How to setup git server
March 15, 2017
Git is the leading version control system, currently used by most of the Open Source Softwares including Gnome and Linux Kernel to name a few. It basically helps developers maintain softwares with ease. It is considerably fast and reliable then other version control softwares. Git stores everything in repositories. To learn more about Git, check this awesome book by Scott Chacon and Ben Straub, Pro Git.
Hosted Git repositories
A lot of componies promoting Open Source Softwares, provide hosted public git repositories for free. This repositories can be viewed by anyone, using Internet. Some of these companies also provide limited/unlimited private repositories, access of which is limited to authorized people only. Few of the most widely used of them are:
Why do you need git server?
Sure, there are plenty of options out there, but some people prefer to host there own repositories for security and privacy purposes or for internal use only. For them, setting up git server can result in faster access to repositores, and better workflow. Also, most Enterprise now-a-days prefer to setup there own git servers.
Setting up git server
Note: I did this on my Raspberry Pi 3 running on Raspbian.
Its better to add a separate user for Git.
$ adduser git sudo adduser git Adding user `git' ... Adding new group `git' (1002) ... Adding new user `git' (1002) with group `git' ... Creating home directory `/home/git' ... Copying files from `/etc/skel' ... Enter new UNIX password: Retype new UNIX password: passwd: password updated successfully Changing the user information for git Enter the new value, or press ENTER for the default Full Name : git Room Number : Work Phone : Home Phone : Other : Is the information correct? [Y/n] y
Then you need to install some packages for SSH server and Git web front-end.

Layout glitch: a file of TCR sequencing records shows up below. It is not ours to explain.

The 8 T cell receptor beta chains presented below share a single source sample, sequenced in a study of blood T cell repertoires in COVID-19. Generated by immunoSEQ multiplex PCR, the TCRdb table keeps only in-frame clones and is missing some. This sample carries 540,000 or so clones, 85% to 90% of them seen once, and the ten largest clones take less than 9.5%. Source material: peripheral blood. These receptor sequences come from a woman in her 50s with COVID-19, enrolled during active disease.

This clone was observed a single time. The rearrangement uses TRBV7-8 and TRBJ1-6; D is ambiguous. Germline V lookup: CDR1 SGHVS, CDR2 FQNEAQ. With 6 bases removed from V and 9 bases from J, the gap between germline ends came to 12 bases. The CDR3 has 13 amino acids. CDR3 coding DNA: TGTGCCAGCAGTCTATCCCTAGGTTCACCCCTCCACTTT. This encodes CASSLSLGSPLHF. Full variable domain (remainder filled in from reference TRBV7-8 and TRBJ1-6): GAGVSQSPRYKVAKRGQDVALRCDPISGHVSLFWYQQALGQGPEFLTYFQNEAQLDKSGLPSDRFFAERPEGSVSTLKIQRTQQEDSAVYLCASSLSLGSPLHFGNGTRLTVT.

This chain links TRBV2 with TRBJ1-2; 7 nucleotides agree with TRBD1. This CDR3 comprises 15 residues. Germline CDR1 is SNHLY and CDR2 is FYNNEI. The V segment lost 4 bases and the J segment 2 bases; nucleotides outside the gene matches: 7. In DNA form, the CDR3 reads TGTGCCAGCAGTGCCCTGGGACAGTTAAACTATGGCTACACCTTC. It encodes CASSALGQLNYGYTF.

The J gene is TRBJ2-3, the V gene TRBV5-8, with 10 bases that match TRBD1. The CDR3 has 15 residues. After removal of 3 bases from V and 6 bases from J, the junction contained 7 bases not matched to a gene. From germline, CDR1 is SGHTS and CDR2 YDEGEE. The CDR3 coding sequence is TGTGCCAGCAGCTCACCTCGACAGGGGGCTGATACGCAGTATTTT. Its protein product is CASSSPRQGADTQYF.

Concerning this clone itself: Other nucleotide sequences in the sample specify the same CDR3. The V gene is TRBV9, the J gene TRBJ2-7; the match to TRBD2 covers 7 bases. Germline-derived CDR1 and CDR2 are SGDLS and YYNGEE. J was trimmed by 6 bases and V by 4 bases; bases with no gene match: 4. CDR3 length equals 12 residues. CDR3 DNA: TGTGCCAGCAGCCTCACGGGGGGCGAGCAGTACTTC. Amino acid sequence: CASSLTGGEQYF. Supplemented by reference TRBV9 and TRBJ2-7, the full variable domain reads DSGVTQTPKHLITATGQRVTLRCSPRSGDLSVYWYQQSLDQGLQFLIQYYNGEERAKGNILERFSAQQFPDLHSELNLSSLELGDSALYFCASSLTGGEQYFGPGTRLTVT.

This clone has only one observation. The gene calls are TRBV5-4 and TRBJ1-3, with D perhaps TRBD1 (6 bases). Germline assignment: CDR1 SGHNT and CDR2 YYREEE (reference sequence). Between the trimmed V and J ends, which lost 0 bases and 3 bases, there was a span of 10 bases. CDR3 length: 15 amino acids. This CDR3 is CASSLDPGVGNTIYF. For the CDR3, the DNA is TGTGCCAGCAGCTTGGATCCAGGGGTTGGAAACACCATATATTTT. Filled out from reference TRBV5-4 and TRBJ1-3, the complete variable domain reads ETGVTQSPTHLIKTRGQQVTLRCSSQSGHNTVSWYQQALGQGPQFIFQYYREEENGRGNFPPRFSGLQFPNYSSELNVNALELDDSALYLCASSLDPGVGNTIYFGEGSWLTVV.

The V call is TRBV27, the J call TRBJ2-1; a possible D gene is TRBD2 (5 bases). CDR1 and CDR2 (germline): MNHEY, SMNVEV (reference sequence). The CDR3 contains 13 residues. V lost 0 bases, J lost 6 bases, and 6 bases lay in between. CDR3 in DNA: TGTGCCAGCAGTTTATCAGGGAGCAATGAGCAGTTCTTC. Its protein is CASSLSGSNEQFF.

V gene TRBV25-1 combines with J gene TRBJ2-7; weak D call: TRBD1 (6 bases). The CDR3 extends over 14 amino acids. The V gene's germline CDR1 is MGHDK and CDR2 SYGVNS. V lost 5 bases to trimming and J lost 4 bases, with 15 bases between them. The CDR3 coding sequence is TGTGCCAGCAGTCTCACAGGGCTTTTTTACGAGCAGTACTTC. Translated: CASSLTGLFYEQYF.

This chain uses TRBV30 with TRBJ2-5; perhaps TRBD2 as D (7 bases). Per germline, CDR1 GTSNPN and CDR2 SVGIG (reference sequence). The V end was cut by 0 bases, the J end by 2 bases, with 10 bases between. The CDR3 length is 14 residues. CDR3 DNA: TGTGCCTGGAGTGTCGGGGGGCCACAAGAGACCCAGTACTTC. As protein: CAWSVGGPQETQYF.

$ sudo apt-get install openssh-server cgit apache2
Next you have to configure your SSH server disable login by password authentication.
$ sudo vim /etc/ssh/sshd_config # Edit this # Authentication: LoginGraceTime 120 #PermitRootLogin without-password StrictModes yes # Change to no to disable tunnelled clear text passwords PasswordAuthentication yes # To this # Authentication: LoginGraceTime 120 PermitRootLogin no StrictModes yes # Change to no to disable tunnelled clear text passwords PasswordAuthentication no
Now, to reload the configuration, we need to restart SSH.
$ sudo service ssh restart
Next thing you need to do is to enable SSH to start during boot.
$ sudo update-rc.d -f ssh enable 2 3 4 5
Now, you need to add your client machine’s public key to
.ssh/authorized_keys file one per line.
Next thing you need to setup is web front-end. We are using cgit for it. So, we need to enable cgi module in Apache.
$ sudo a2enmod cgi $ sudo service apache2 restart
Now add your git repositories in git user’s home directory or create a new one.
$ su git Password: $ git init test.git --bare
To show git repository on web, we need to add it in
$ vim /etc/cgitrc
Following is the format to add a git repository in
# test repo.url=test repo.path=/home/git/test.git repo.owner=Ankit R Gadiya
Once added you'll be able to see it at http://<ip address or domain>/cgit.
If this setup is going to be used by a lot of people, then you probably want to make sure, users cannot use shell with SSH, they can just perform git functions. To do this we will change the default Bash shell of git user with git-shell.
$ sudo chsh -s /usr/bin/git-shell git
Although administrators still need default shell and still need to be able to login normally to add or remove git repositories. To do this you can use the following:
$ sudo -u git -s
If you are going to do this over and over again, add alias in .bashrc instead.
$ echo "alias git-user='sudo -u git -s'" >> ~/.bashrc